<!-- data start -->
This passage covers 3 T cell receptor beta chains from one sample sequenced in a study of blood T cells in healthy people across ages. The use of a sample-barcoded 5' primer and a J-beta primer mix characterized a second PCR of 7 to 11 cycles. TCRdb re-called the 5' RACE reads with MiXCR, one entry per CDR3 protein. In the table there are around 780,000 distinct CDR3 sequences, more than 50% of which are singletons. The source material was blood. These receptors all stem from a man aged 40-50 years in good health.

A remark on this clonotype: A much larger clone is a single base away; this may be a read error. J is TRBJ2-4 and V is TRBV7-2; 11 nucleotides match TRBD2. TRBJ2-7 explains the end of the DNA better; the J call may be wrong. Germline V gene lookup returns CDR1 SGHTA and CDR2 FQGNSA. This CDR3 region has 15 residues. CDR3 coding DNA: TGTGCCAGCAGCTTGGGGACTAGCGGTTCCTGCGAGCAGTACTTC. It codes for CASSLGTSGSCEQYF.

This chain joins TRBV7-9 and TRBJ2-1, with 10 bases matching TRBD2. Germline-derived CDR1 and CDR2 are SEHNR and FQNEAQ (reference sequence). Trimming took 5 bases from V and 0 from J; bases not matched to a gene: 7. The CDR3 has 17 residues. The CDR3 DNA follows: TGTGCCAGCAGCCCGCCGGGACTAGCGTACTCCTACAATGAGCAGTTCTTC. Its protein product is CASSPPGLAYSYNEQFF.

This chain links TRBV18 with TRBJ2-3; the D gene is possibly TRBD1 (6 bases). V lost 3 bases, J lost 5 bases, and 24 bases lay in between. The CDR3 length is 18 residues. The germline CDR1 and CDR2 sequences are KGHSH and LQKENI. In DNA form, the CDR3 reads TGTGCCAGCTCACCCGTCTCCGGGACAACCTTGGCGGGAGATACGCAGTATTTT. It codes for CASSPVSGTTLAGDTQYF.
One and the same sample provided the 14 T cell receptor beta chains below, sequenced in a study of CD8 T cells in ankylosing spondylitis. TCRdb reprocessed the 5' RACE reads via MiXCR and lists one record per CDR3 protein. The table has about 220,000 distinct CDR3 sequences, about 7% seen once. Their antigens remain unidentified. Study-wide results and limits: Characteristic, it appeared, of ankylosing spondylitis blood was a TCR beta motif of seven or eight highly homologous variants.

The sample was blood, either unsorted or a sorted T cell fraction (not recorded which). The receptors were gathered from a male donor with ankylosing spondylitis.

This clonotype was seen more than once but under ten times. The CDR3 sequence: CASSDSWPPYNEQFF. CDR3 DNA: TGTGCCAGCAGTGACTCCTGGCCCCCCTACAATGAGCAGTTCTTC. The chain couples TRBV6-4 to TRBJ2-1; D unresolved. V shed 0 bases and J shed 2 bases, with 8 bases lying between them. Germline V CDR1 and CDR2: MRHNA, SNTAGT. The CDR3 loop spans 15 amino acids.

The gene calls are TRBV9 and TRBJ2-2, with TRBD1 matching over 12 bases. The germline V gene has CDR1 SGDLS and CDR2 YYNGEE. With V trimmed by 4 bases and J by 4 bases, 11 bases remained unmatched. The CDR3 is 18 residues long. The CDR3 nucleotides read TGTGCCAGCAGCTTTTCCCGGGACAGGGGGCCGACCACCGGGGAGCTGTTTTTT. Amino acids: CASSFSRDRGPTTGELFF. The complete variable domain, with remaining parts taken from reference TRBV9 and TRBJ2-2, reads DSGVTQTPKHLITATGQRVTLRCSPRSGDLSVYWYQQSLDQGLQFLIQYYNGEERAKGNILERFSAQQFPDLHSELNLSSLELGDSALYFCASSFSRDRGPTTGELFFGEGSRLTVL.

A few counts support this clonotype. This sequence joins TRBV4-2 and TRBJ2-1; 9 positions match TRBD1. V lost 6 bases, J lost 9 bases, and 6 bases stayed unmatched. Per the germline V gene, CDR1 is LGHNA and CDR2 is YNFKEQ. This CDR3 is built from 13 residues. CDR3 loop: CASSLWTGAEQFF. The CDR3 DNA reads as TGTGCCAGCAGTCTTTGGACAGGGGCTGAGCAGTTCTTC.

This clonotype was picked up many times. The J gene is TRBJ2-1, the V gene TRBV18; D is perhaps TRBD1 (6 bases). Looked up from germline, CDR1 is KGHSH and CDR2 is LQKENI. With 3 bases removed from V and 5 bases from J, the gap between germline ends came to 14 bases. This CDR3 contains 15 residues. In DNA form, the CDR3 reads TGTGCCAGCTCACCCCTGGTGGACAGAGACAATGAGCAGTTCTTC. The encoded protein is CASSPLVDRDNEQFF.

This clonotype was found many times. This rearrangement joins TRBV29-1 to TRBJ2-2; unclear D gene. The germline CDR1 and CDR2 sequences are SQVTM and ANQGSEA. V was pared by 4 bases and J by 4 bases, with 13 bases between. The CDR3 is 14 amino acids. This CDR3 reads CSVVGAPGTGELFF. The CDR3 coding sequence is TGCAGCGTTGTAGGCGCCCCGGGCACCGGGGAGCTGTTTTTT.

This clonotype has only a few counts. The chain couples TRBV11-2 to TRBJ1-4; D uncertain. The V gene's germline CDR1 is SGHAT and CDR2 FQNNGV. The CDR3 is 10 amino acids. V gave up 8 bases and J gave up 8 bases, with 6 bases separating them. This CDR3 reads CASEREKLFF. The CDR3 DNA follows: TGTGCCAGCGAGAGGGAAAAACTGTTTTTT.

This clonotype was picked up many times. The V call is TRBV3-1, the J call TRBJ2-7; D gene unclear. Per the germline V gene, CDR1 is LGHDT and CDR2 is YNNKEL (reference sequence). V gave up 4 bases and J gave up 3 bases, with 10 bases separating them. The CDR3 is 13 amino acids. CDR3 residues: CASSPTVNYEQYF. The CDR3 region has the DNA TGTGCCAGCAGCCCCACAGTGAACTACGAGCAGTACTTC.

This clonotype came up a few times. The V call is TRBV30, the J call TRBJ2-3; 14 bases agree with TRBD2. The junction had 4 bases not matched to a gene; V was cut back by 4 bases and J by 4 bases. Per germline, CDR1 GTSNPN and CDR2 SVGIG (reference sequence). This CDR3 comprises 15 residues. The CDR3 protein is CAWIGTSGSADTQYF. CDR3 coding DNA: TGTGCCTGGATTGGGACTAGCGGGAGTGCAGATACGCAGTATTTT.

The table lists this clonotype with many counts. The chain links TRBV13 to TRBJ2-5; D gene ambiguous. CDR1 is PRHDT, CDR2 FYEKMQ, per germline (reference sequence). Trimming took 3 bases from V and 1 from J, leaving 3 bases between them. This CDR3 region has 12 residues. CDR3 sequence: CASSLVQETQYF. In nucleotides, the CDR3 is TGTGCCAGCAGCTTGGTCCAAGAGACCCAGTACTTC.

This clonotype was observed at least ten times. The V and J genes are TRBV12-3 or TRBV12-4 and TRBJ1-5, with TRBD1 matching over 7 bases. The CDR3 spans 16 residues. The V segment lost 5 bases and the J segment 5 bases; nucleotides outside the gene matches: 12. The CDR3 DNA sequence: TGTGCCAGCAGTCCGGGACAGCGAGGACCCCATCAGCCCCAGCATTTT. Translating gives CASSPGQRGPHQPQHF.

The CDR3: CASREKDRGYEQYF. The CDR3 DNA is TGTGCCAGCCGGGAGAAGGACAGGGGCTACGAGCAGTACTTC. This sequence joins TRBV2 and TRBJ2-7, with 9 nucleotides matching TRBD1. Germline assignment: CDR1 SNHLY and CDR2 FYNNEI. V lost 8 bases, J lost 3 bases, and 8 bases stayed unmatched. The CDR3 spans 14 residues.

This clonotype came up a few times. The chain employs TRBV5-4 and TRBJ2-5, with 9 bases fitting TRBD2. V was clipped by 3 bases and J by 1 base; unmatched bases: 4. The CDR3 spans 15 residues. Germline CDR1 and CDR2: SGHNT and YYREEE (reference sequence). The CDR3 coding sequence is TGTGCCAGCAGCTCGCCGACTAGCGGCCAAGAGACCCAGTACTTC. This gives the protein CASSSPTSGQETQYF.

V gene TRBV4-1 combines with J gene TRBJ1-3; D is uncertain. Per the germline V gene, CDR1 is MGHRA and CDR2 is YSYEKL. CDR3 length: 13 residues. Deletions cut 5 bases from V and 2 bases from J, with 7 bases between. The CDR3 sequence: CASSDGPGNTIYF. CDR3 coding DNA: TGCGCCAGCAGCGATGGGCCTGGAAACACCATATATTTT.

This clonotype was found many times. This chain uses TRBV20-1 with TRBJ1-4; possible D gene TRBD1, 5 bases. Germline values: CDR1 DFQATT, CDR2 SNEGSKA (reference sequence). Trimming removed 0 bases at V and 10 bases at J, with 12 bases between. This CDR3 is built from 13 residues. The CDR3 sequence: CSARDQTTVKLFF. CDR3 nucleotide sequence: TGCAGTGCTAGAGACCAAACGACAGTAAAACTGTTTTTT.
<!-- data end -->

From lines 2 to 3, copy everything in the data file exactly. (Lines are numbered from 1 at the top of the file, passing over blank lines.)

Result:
A remark on this clonotype: A much larger clone is a single base away; this may be a read error. J is TRBJ2-4 and V is TRBV7-2; 11 nucleotides match TRBD2. TRBJ2-7 explains the end of the DNA better; the J call may be wrong. Germline V gene lookup returns CDR1 SGHTA and CDR2 FQGNSA. This CDR3 region has 15 residues. CDR3 coding DNA: TGTGCCAGCAGCTTGGGGACTAGCGGTTCCTGCGAGCAGTACTTC. It codes for CASSLGTSGSCEQYF.

This chain joins TRBV7-9 and TRBJ2-1, with 10 bases matching TRBD2. Germline-derived CDR1 and CDR2 are SEHNR and FQNEAQ (reference sequence). Trimming took 5 bases from V and 0 from J; bases not matched to a gene: 7. The CDR3 has 17 residues. The CDR3 DNA follows: TGTGCCAGCAGCCCGCCGGGACTAGCGTACTCCTACAATGAGCAGTTCTTC. Its protein product is CASSPPGLAYSYNEQFF.